not run off. I cannot stick my hand into it. For a moment it seems ridiculous that I thought that I could.

I put a silent call up for power, but feel unaltered. Perhaps I have no need of aid?

Across the avenue, surrounded by more banks of trimmed grasses, is one of the three story buildings. A
pair of white doors is at its center. Each door has an arch of black high on its face. Before the door are
a pair of steps, appearing to be brick or stone but showing no signs of chisel or mortar.

This seamless stone is also laid in end to end planks, dividing the grass banks before the building. The
building’s bricks, if that is what they are, are perfectly uniform and perfectly spaced by mortar. I have
never seen anything like any of this, and I consider myself well worldly.

Aligned parallel to the building, where the stone path tapers down to the black road, is a long, broad
enclosed cart. It is about chest high.  Or I think it’s a cart, given that it has four wheels. The wheels are
as black as the road with white centers. I can see my reflection in its glass as I approach.

Inside the vehicle are two sets of padded benches with backs. I touch the cart’s black surface. Like the
road, it feels of liquid. I knock it. It sounds hollow, perhaps metal. In a mirror, which is oddly protruding
from it, I spot something moving behind me. I turn slowly.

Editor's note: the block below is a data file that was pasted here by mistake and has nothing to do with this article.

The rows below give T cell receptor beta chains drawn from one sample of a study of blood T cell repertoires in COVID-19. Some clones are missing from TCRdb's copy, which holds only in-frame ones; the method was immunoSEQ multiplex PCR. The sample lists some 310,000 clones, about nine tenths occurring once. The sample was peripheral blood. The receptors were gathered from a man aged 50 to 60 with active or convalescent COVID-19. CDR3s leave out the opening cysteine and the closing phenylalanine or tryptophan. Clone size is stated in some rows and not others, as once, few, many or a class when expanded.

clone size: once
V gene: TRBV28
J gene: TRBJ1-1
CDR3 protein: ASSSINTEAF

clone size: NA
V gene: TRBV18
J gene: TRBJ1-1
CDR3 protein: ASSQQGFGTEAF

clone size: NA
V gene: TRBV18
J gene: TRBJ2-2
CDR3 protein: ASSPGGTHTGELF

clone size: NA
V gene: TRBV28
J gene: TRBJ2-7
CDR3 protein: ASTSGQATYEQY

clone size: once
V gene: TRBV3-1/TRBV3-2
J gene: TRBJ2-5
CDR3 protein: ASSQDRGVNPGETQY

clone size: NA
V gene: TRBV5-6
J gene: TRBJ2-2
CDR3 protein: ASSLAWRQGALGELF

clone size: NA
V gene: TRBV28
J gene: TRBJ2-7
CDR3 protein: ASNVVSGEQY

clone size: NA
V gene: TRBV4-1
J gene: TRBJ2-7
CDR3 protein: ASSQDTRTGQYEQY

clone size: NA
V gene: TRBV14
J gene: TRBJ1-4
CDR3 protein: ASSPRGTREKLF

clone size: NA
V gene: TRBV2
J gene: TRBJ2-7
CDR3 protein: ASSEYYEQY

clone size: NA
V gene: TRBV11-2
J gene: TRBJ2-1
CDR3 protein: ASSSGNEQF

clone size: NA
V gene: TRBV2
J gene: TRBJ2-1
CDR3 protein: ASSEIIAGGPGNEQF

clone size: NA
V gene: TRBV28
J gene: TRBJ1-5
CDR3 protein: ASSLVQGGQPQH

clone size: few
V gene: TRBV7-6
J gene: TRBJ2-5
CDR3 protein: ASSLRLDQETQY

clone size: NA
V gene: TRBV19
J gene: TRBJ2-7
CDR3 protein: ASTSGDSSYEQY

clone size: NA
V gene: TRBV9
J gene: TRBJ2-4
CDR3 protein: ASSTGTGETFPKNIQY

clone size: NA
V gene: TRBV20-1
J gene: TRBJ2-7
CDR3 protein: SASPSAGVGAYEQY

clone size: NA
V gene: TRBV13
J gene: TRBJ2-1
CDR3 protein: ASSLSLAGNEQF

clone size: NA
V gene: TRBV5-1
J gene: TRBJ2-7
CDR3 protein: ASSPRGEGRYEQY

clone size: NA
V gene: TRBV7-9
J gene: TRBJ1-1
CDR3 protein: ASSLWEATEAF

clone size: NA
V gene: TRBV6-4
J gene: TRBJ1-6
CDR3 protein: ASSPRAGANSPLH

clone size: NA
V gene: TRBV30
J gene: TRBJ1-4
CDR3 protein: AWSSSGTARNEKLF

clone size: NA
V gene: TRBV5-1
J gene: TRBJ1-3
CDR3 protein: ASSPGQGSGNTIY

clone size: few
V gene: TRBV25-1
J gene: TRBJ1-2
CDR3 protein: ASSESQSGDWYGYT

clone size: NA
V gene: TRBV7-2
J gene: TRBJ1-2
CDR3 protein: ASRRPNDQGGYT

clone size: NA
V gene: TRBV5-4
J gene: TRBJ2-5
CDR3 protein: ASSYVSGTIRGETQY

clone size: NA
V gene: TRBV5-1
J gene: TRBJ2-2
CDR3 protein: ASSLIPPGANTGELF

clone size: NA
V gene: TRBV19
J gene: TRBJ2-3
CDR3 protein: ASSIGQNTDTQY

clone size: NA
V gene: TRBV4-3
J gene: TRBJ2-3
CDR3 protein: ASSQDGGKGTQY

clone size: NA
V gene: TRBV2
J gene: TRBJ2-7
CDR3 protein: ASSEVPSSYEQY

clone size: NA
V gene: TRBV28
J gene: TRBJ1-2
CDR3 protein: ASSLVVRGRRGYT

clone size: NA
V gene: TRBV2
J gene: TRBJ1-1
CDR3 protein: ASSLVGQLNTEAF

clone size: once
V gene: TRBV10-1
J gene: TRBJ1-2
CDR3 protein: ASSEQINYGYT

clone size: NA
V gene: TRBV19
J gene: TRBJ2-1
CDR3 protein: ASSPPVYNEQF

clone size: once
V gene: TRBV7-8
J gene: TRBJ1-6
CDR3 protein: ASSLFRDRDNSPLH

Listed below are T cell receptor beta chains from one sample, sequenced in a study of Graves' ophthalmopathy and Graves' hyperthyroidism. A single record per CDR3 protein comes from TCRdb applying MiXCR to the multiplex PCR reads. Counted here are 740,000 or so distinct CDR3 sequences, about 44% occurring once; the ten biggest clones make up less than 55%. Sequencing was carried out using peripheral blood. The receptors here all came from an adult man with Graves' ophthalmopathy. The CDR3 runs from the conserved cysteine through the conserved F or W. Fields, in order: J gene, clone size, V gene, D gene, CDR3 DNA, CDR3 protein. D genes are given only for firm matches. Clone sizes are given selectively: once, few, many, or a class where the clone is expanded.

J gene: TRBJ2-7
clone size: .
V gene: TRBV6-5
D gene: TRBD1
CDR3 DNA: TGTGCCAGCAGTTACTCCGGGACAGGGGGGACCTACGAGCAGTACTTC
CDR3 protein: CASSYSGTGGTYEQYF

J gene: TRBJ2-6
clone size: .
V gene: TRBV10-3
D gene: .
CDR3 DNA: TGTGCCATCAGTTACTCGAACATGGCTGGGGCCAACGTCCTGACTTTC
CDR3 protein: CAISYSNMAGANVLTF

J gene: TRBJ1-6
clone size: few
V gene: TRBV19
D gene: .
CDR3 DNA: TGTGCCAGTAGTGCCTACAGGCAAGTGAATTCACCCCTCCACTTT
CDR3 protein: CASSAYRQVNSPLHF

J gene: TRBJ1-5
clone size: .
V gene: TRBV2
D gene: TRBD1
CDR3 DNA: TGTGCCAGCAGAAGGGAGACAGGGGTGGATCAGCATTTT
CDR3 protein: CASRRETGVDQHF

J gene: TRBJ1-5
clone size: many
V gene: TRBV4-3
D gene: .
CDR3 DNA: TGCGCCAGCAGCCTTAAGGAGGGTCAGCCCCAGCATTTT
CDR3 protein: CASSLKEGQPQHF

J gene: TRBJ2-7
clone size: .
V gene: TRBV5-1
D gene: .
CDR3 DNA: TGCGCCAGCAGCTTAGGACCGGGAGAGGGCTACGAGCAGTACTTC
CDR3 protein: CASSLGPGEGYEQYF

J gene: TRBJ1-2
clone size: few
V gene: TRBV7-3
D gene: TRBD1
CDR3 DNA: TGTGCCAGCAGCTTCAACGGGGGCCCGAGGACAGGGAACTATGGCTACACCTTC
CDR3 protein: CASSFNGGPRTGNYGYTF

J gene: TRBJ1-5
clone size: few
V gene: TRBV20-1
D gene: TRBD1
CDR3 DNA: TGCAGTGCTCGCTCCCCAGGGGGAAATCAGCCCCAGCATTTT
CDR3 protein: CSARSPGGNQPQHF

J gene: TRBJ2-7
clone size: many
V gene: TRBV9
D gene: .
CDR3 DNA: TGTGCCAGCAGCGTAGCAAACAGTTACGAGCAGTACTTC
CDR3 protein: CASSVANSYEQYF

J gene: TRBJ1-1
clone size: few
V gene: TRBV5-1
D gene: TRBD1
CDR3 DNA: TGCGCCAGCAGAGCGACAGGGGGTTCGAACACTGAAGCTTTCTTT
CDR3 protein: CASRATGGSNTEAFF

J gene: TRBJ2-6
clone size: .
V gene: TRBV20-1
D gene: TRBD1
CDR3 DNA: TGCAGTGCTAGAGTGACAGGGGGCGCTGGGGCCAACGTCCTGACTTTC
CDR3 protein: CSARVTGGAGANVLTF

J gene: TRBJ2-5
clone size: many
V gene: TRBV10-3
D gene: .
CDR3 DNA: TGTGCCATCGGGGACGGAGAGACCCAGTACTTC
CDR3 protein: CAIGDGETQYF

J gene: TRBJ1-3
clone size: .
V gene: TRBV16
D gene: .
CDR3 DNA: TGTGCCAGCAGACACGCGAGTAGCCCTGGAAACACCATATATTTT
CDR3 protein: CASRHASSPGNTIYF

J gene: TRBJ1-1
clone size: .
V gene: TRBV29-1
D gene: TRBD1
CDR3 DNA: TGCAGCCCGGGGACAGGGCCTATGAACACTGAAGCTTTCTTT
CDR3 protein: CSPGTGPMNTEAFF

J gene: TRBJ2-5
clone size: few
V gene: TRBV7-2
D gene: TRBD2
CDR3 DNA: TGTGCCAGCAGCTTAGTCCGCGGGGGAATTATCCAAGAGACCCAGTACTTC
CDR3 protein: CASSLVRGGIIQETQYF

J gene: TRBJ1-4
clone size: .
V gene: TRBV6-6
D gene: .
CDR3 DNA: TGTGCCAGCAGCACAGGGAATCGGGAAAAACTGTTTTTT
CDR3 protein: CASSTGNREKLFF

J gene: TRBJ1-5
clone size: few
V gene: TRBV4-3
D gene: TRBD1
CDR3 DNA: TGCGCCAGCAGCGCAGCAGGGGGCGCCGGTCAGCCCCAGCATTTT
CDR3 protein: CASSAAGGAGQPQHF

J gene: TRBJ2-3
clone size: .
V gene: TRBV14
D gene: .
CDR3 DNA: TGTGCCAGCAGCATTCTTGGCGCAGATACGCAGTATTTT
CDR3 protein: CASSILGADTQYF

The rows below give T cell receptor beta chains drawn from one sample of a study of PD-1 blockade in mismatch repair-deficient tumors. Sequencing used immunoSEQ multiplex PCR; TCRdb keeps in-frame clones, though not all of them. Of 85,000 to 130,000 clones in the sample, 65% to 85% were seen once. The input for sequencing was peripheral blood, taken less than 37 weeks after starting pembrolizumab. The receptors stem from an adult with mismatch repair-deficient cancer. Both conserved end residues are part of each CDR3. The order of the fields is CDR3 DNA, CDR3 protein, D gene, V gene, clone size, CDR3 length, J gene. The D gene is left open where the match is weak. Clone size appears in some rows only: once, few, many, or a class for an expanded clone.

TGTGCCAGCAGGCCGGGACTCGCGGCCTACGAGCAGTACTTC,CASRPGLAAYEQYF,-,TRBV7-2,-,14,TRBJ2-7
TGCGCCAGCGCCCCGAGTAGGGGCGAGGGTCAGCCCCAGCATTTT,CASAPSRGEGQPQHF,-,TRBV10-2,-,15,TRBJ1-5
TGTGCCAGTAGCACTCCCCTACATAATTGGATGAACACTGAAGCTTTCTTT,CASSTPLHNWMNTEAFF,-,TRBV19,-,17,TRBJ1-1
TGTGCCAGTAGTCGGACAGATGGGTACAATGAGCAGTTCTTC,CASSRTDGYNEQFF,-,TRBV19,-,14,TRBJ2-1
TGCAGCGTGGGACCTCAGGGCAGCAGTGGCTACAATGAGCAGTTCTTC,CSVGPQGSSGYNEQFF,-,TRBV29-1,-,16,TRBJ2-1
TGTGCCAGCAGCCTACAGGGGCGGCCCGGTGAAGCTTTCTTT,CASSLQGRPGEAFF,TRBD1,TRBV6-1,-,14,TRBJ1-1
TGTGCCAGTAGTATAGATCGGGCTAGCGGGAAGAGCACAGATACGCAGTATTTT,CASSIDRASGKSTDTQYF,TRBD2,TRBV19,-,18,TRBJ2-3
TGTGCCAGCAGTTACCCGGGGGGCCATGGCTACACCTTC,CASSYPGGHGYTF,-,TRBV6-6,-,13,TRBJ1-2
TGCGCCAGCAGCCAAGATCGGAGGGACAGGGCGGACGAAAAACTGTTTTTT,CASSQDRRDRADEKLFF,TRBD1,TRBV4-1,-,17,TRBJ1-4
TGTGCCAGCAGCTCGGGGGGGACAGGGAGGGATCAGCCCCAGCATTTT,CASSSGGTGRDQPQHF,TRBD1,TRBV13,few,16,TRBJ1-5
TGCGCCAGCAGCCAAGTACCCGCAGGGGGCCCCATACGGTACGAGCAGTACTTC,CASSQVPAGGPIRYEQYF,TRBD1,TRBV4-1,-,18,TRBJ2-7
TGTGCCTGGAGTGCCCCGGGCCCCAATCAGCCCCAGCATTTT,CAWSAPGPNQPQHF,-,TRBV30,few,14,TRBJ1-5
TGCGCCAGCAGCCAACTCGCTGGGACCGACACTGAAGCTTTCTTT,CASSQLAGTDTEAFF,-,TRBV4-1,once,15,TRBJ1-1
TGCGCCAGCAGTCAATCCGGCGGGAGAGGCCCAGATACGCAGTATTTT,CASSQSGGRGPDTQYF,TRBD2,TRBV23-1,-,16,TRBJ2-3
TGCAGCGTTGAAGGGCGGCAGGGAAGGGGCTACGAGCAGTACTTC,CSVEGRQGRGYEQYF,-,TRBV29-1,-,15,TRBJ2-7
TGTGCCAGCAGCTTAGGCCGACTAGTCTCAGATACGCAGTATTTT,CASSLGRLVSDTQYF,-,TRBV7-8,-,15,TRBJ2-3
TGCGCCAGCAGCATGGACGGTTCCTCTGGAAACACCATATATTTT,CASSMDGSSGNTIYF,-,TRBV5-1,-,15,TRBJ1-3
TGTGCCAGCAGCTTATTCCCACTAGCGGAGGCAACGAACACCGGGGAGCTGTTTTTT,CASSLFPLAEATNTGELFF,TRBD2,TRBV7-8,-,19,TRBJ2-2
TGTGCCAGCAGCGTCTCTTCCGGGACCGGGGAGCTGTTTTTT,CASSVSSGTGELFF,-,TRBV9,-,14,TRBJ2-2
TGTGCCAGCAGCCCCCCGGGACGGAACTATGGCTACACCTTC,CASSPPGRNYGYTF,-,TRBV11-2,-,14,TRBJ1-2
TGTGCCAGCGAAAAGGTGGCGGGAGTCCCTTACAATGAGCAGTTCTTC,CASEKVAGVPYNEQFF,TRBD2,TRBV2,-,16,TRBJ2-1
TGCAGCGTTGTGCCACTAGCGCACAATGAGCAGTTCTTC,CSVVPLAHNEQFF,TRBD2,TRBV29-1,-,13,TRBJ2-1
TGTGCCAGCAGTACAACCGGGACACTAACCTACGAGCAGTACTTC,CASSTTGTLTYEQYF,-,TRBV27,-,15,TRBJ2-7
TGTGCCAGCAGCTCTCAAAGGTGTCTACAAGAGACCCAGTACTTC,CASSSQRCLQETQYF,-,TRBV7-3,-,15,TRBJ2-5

I see the fronts of the next two buildings down the curve. On the stairs of the second one from me is an
animal, perhaps my height at the shoulders.

The beast has the outline of a cat. A cloud of fuzzy black runs forward from its shoulders. Bones are
showing through its limbs, open to the air. All I can make of its face are two pointed ears near the top of
its head and teeth bursting randomly out through its long snout. The rest of the thing is white or grey. It
must be as long as the cart.

Presently it is rubbing its rope like tail against the steps of the building. It opens its mouth, a jagged and
hard to define thing, and I hear the claxon sound again.

I feel something through the road, rhythmic thumps growing stronger behind me. A glance over my
shoulder shows it is another beast, approaching from the way I came.

A four fingered black hand sprouts from my breastplate and slaps me. I look down and don’t see it. It
slaps me again.

I think I was about to bite it or grab it, when suddenly the beast from behind was upon me. I dove to the
grass.

It is huge and black, with ears like sails. In the middle of its face is a moving tree trunk framed by a pair
of white curved horns. The thing must be eight feet tall. It stands on bending pillars. The thing’s body is
an impressive bulb.

This creature couldn’t give a wit about me. Its shield-like head tilts not at all. This beast goes skipping,
heavily, past me, straight down the middle of the road. I get to my feet and track it as it heads down the
curve and away. The cat pays it no mind.

I decide to head in the direction opposite of these two creatures. In front of the next building are two
more of the carts, although they have different shapes.

“Bishop!” Brixan calls to me. She is across the courtyard, behind the buildings. Or that is how she
sounds. I keep my eyes scanning in the cat’s direction as I advance.

She has not called out of alarm. (She wouldn’t, even if it was called for.) Brixan simply needs my
attention and direction. It is more respect and obedience, as it should be.